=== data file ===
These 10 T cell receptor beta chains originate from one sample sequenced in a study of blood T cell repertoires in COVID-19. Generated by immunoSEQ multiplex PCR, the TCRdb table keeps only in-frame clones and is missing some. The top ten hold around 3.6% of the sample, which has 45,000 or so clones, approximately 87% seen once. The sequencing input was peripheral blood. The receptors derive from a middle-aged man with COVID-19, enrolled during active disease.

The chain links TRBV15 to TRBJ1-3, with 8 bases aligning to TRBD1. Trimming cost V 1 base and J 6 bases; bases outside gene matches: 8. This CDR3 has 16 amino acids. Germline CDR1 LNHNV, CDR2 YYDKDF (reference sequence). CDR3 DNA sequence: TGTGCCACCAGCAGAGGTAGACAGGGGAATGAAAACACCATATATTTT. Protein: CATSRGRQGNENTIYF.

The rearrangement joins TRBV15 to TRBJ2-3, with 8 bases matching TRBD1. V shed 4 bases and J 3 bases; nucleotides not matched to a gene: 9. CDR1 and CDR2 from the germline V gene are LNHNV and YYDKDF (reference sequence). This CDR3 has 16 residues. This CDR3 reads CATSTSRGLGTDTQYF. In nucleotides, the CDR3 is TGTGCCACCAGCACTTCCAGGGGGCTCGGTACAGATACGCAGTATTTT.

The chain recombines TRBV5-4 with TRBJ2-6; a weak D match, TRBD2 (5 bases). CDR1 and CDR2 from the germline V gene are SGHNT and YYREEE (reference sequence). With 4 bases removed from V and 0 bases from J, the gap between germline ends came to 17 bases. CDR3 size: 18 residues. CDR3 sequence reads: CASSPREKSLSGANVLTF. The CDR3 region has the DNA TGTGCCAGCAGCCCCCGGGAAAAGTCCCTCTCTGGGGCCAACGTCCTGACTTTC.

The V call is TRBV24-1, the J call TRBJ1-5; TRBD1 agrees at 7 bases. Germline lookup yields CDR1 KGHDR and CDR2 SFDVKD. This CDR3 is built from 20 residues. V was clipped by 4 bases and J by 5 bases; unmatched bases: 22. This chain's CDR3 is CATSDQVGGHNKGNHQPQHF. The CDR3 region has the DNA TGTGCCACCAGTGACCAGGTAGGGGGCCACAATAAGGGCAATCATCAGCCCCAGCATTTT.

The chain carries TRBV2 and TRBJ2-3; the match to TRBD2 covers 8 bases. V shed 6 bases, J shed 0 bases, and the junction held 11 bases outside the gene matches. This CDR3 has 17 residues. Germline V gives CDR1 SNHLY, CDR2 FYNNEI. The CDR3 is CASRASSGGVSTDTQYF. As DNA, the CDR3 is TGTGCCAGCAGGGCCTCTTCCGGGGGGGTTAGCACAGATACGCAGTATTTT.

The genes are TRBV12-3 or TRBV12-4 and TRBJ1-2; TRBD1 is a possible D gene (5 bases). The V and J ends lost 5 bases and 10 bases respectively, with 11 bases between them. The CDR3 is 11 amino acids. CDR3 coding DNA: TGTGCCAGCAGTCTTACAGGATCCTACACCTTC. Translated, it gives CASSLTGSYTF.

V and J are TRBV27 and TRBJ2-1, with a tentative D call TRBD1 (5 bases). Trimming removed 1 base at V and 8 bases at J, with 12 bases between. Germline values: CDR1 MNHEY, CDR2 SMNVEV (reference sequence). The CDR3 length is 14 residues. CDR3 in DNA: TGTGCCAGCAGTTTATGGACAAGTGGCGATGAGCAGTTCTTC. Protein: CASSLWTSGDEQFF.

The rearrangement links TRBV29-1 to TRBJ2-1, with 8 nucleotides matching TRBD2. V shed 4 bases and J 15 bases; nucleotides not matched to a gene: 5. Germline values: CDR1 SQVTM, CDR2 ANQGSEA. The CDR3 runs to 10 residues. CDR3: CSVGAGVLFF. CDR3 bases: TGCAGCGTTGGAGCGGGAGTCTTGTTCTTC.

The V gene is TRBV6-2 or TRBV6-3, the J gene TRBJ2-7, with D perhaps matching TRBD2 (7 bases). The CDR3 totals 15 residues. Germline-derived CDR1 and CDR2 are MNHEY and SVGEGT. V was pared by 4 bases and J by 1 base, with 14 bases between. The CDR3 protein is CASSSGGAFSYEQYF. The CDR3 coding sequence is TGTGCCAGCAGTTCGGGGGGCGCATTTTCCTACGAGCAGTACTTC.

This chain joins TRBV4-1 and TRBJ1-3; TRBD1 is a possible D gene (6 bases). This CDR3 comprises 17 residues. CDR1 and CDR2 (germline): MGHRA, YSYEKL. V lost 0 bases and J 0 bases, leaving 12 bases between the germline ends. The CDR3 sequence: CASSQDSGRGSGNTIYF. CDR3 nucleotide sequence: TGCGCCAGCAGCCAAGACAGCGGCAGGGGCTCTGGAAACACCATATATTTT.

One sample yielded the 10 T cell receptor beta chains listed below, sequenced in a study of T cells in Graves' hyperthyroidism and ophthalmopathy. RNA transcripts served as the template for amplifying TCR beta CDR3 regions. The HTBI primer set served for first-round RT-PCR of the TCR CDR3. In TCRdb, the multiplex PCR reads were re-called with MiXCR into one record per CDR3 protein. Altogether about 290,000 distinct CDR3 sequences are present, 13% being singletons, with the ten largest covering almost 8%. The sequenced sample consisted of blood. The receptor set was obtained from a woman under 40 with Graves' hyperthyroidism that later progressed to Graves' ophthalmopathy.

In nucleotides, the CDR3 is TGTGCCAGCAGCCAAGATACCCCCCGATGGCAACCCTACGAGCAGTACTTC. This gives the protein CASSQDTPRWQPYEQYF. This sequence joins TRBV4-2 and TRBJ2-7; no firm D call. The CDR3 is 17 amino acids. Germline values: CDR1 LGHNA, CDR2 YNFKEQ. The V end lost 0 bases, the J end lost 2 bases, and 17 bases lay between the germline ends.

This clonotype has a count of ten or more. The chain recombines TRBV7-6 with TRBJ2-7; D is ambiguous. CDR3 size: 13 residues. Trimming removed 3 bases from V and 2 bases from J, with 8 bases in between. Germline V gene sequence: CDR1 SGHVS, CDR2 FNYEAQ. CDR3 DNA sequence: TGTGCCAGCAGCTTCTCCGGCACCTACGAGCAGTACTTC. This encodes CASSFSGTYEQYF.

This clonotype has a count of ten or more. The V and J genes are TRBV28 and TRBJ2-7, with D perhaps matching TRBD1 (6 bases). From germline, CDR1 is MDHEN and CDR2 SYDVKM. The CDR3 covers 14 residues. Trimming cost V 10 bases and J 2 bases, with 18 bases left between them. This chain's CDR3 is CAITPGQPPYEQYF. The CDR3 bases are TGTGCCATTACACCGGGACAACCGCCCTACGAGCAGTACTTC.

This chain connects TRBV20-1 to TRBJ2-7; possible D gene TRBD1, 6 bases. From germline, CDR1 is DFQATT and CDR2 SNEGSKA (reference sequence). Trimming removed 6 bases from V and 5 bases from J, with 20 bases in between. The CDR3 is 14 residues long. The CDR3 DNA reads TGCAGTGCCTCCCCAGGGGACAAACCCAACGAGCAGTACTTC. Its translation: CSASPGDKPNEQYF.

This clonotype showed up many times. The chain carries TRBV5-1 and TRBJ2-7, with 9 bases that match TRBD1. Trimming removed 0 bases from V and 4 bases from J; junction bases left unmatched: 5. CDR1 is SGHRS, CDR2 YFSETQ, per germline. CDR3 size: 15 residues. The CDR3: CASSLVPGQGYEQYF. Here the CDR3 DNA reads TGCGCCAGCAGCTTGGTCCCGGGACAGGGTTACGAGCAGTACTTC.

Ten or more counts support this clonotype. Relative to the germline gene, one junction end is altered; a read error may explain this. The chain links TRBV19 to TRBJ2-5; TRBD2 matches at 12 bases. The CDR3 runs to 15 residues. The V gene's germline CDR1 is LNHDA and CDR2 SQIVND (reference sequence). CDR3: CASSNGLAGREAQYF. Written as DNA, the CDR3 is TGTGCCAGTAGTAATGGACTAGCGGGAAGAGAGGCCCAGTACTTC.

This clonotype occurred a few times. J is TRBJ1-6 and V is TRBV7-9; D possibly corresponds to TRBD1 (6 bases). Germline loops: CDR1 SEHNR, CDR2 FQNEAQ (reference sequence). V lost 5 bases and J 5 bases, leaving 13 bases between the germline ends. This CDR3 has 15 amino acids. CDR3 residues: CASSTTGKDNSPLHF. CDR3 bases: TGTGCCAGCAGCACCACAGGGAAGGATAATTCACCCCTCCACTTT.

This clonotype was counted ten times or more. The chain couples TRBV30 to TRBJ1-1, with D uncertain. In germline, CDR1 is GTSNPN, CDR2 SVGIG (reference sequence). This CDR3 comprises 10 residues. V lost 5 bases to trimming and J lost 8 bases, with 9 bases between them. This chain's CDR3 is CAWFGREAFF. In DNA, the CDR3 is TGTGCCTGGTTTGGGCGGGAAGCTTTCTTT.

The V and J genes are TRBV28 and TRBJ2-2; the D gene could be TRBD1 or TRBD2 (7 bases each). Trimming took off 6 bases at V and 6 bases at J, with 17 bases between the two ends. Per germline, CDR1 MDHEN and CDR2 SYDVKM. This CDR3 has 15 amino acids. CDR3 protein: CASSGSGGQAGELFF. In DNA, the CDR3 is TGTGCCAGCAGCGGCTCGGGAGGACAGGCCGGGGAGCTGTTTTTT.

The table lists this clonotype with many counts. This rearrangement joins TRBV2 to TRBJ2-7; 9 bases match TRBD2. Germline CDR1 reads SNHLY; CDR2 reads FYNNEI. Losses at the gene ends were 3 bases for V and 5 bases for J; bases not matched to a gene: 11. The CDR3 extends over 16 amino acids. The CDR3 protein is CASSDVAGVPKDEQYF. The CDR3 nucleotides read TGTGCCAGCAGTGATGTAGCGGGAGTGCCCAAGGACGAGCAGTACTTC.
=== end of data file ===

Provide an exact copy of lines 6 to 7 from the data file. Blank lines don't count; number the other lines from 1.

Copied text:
The chain carries TRBV2 and TRBJ2-3; the match to TRBD2 covers 8 bases. V shed 6 bases, J shed 0 bases, and the junction held 11 bases outside the gene matches. This CDR3 has 17 residues. Germline V gives CDR1 SNHLY, CDR2 FYNNEI. The CDR3 is CASRASSGGVSTDTQYF. As DNA, the CDR3 is TGTGCCAGCAGGGCCTCTTCCGGGGGGGTTAGCACAGATACGCAGTATTTT.

The genes are TRBV12-3 or TRBV12-4 and TRBJ1-2; TRBD1 is a possible D gene (5 bases). The V and J ends lost 5 bases and 10 bases respectively, with 11 bases between them. The CDR3 is 11 amino acids. CDR3 coding DNA: TGTGCCAGCAGTCTTACAGGATCCTACACCTTC. Translated, it gives CASSLTGSYTF.